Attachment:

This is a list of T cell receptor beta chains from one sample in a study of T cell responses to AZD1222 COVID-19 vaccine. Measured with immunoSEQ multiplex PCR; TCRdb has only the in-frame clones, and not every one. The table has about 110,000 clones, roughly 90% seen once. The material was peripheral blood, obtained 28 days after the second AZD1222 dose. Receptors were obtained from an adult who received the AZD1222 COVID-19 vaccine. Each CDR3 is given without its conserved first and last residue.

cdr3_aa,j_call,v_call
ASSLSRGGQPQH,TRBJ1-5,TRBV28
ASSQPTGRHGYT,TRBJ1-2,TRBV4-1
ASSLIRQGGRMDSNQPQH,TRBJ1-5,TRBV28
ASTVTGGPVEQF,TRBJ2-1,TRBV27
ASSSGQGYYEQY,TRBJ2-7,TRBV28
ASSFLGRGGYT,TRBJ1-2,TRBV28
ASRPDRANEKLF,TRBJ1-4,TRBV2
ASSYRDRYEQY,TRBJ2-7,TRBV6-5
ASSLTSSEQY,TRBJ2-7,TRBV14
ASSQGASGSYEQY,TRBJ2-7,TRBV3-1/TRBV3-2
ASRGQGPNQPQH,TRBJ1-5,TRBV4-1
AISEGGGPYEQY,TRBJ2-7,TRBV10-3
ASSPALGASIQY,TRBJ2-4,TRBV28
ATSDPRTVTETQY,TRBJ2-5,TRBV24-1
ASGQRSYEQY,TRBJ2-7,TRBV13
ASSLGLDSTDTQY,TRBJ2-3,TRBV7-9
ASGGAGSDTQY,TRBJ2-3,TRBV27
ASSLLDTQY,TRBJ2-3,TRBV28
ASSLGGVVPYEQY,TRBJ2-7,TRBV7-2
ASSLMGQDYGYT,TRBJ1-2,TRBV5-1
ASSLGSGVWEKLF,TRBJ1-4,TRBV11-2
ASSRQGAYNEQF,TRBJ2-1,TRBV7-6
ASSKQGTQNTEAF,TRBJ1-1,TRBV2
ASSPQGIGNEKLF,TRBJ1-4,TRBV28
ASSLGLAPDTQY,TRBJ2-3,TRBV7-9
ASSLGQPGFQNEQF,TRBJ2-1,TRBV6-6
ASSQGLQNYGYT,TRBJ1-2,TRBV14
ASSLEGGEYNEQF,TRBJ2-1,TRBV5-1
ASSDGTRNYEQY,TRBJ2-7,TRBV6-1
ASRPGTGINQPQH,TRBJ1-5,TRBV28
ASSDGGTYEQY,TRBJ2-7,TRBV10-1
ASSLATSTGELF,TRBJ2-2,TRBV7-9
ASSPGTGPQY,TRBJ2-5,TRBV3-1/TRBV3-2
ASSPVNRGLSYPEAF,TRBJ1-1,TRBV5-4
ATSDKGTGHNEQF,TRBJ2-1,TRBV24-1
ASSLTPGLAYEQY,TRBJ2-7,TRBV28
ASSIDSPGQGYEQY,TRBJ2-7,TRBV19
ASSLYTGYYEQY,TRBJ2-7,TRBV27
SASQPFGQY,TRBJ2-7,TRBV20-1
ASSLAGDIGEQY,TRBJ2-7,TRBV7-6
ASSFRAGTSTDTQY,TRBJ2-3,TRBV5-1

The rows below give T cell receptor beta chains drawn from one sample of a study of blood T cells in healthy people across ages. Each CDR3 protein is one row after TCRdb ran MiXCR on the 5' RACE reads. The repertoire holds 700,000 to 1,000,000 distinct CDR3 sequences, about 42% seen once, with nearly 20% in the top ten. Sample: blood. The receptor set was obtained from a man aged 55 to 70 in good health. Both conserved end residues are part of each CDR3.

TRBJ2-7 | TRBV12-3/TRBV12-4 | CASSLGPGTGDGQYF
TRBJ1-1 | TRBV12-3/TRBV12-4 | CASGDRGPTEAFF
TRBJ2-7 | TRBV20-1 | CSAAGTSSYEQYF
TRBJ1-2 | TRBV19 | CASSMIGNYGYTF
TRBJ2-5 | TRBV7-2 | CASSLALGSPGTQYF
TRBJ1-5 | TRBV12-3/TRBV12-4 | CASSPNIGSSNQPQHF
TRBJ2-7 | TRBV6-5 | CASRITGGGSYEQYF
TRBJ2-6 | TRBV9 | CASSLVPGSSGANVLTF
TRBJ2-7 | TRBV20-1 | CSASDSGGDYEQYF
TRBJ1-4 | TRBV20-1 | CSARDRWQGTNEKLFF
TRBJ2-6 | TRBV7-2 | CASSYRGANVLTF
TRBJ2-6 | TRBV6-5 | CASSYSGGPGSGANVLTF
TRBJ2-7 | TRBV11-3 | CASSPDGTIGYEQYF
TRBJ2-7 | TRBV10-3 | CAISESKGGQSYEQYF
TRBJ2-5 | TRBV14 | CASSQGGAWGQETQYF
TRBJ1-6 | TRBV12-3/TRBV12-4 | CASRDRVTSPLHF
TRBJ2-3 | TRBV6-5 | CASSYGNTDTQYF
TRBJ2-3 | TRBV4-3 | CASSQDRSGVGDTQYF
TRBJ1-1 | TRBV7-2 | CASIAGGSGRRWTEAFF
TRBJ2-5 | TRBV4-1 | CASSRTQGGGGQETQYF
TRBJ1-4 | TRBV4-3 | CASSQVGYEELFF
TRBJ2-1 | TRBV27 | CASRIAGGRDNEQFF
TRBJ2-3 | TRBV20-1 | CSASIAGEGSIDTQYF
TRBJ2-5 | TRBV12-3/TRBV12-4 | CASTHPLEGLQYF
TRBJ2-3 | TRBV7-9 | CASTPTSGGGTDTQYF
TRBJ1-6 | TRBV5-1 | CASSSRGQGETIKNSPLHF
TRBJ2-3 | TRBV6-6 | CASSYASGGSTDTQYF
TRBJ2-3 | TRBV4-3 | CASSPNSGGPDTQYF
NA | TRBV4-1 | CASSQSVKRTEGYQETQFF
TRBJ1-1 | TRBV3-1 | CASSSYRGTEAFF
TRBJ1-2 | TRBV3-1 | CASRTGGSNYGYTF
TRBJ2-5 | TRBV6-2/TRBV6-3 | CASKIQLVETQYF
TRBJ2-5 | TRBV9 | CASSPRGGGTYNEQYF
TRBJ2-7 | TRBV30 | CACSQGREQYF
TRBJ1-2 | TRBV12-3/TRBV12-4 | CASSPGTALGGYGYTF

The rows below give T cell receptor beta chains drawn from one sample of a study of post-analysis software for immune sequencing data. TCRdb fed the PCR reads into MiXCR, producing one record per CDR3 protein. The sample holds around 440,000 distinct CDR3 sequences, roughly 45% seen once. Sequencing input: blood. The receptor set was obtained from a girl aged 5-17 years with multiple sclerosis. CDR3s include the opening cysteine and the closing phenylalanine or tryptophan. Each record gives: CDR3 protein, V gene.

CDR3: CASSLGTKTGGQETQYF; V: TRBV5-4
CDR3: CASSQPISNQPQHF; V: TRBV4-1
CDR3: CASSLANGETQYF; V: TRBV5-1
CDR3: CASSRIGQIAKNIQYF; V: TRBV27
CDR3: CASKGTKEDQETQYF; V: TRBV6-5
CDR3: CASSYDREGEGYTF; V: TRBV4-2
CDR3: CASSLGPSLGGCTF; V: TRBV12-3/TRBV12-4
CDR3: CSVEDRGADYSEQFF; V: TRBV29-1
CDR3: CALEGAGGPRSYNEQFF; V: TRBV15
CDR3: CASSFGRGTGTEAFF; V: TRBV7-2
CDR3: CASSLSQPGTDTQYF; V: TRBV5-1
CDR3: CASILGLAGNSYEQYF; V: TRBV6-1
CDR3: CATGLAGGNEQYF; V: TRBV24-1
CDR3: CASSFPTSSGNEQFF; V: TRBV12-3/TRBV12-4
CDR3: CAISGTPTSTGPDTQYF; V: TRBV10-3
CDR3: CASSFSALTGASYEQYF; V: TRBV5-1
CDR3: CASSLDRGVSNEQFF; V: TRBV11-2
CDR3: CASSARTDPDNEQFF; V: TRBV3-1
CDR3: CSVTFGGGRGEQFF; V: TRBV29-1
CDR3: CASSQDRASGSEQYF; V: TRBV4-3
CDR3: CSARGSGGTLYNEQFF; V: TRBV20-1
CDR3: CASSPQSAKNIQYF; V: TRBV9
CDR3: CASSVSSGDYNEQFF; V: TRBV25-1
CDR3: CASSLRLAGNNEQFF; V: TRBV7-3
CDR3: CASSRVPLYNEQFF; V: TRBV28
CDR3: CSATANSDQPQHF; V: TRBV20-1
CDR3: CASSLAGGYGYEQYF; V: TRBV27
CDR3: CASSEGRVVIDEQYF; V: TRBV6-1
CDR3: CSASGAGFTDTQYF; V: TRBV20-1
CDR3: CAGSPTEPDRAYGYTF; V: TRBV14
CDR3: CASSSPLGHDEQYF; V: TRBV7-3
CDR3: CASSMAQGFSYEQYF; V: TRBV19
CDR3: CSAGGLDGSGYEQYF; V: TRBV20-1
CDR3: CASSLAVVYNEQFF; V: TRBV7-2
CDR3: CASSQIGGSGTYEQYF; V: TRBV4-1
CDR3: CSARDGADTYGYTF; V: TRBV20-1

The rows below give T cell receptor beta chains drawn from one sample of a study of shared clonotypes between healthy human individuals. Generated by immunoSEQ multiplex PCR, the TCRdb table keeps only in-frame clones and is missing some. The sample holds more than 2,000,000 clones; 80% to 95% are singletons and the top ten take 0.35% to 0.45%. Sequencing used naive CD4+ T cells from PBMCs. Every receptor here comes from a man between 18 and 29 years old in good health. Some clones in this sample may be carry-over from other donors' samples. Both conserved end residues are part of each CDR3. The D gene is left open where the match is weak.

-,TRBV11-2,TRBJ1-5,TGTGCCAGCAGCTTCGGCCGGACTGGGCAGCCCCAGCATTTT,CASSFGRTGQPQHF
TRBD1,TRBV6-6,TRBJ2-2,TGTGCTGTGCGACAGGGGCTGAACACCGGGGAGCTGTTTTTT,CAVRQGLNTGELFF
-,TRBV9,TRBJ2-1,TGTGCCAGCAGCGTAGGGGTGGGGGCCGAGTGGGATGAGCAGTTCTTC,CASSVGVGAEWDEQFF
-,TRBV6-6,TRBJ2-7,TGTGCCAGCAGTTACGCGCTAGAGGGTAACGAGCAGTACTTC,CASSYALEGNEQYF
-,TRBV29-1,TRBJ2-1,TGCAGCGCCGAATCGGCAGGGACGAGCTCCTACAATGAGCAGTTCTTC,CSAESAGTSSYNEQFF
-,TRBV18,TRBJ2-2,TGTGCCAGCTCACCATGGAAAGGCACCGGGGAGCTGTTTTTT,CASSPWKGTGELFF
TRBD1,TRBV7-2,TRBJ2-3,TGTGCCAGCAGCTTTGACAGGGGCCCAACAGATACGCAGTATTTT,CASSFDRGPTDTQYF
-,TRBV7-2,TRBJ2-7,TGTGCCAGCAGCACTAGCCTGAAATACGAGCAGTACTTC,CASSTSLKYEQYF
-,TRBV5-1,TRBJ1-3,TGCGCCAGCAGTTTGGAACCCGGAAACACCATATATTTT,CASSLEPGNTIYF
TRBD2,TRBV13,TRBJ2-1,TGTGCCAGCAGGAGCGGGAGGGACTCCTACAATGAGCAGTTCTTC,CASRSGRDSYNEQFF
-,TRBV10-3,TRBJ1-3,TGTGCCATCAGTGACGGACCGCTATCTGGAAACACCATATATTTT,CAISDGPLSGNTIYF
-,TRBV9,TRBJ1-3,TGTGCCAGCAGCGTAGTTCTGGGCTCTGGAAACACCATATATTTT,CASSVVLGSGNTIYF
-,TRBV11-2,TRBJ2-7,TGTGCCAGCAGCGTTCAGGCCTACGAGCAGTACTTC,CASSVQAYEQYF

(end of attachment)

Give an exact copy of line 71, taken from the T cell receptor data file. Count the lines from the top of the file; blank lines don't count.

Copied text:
TRBJ2-3 | TRBV6-6 | CASSYASGGSTDTQYF